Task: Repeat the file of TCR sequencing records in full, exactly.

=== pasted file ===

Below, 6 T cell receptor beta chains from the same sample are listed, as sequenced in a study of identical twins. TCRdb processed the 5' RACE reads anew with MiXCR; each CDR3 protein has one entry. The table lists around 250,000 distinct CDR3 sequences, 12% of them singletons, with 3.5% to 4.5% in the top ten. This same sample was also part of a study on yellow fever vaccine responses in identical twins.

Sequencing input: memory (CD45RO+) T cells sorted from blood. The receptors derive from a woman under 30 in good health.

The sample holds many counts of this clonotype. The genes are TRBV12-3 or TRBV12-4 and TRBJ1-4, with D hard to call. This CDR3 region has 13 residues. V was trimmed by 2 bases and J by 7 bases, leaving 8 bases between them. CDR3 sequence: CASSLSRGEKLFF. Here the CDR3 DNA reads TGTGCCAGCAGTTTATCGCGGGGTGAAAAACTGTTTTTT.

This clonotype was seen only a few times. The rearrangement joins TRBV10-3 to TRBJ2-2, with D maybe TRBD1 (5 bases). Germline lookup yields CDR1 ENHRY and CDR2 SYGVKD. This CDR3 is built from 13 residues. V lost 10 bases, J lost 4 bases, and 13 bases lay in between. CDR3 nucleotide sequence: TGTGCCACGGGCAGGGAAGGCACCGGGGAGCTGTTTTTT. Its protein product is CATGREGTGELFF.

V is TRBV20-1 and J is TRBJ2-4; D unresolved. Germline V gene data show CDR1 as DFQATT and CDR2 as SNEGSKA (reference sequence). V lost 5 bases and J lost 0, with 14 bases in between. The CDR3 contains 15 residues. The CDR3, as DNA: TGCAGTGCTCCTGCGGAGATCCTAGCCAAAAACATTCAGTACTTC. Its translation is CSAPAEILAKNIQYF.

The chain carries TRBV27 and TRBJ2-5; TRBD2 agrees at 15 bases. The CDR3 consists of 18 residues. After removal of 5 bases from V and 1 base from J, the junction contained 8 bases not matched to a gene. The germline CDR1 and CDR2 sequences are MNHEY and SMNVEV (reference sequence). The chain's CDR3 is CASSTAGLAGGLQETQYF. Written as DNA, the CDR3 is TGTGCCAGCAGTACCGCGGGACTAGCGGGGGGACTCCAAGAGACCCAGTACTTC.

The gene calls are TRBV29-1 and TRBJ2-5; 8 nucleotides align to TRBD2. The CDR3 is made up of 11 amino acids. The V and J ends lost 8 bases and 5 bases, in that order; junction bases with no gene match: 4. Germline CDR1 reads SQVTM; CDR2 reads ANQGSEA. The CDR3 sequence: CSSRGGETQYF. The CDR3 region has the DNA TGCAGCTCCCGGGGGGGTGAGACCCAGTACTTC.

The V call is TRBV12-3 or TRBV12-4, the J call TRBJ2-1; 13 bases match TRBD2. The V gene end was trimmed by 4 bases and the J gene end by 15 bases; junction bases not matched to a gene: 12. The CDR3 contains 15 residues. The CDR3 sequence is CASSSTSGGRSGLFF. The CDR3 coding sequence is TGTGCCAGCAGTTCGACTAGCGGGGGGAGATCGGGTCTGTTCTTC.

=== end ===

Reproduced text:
Below, 6 T cell receptor beta chains from the same sample are listed, as sequenced in a study of identical twins. TCRdb processed the 5' RACE reads anew with MiXCR; each CDR3 protein has one entry. The table lists around 250,000 distinct CDR3 sequences, 12% of them singletons, with 3.5% to 4.5% in the top ten. This same sample was also part of a study on yellow fever vaccine responses in identical twins.

Sequencing input: memory (CD45RO+) T cells sorted from blood. The receptors derive from a woman under 30 in good health.

The sample holds many counts of this clonotype. The genes are TRBV12-3 or TRBV12-4 and TRBJ1-4, with D hard to call. This CDR3 region has 13 residues. V was trimmed by 2 bases and J by 7 bases, leaving 8 bases between them. CDR3 sequence: CASSLSRGEKLFF. Here the CDR3 DNA reads TGTGCCAGCAGTTTATCGCGGGGTGAAAAACTGTTTTTT.

This clonotype was seen only a few times. The rearrangement joins TRBV10-3 to TRBJ2-2, with D maybe TRBD1 (5 bases). Germline lookup yields CDR1 ENHRY and CDR2 SYGVKD. This CDR3 is built from 13 residues. V lost 10 bases, J lost 4 bases, and 13 bases lay in between. CDR3 nucleotide sequence: TGTGCCACGGGCAGGGAAGGCACCGGGGAGCTGTTTTTT. Its protein product is CATGREGTGELFF.

V is TRBV20-1 and J is TRBJ2-4; D unresolved. Germline V gene data show CDR1 as DFQATT and CDR2 as SNEGSKA (reference sequence). V lost 5 bases and J lost 0, with 14 bases in between. The CDR3 contains 15 residues. The CDR3, as DNA: TGCAGTGCTCCTGCGGAGATCCTAGCCAAAAACATTCAGTACTTC. Its translation is CSAPAEILAKNIQYF.

The chain carries TRBV27 and TRBJ2-5; TRBD2 agrees at 15 bases. The CDR3 consists of 18 residues. After removal of 5 bases from V and 1 base from J, the junction contained 8 bases not matched to a gene. The germline CDR1 and CDR2 sequences are MNHEY and SMNVEV (reference sequence). The chain's CDR3 is CASSTAGLAGGLQETQYF. Written as DNA, the CDR3 is TGTGCCAGCAGTACCGCGGGACTAGCGGGGGGACTCCAAGAGACCCAGTACTTC.

The gene calls are TRBV29-1 and TRBJ2-5; 8 nucleotides align to TRBD2. The CDR3 is made up of 11 amino acids. The V and J ends lost 8 bases and 5 bases, in that order; junction bases with no gene match: 4. Germline CDR1 reads SQVTM; CDR2 reads ANQGSEA. The CDR3 sequence: CSSRGGETQYF. The CDR3 region has the DNA TGCAGCTCCCGGGGGGGTGAGACCCAGTACTTC.

The V call is TRBV12-3 or TRBV12-4, the J call TRBJ2-1; 13 bases match TRBD2. The V gene end was trimmed by 4 bases and the J gene end by 15 bases; junction bases not matched to a gene: 12. The CDR3 contains 15 residues. The CDR3 sequence is CASSSTSGGRSGLFF. The CDR3 coding sequence is TGTGCCAGCAGTTCGACTAGCGGGGGGAGATCGGGTCTGTTCTTC.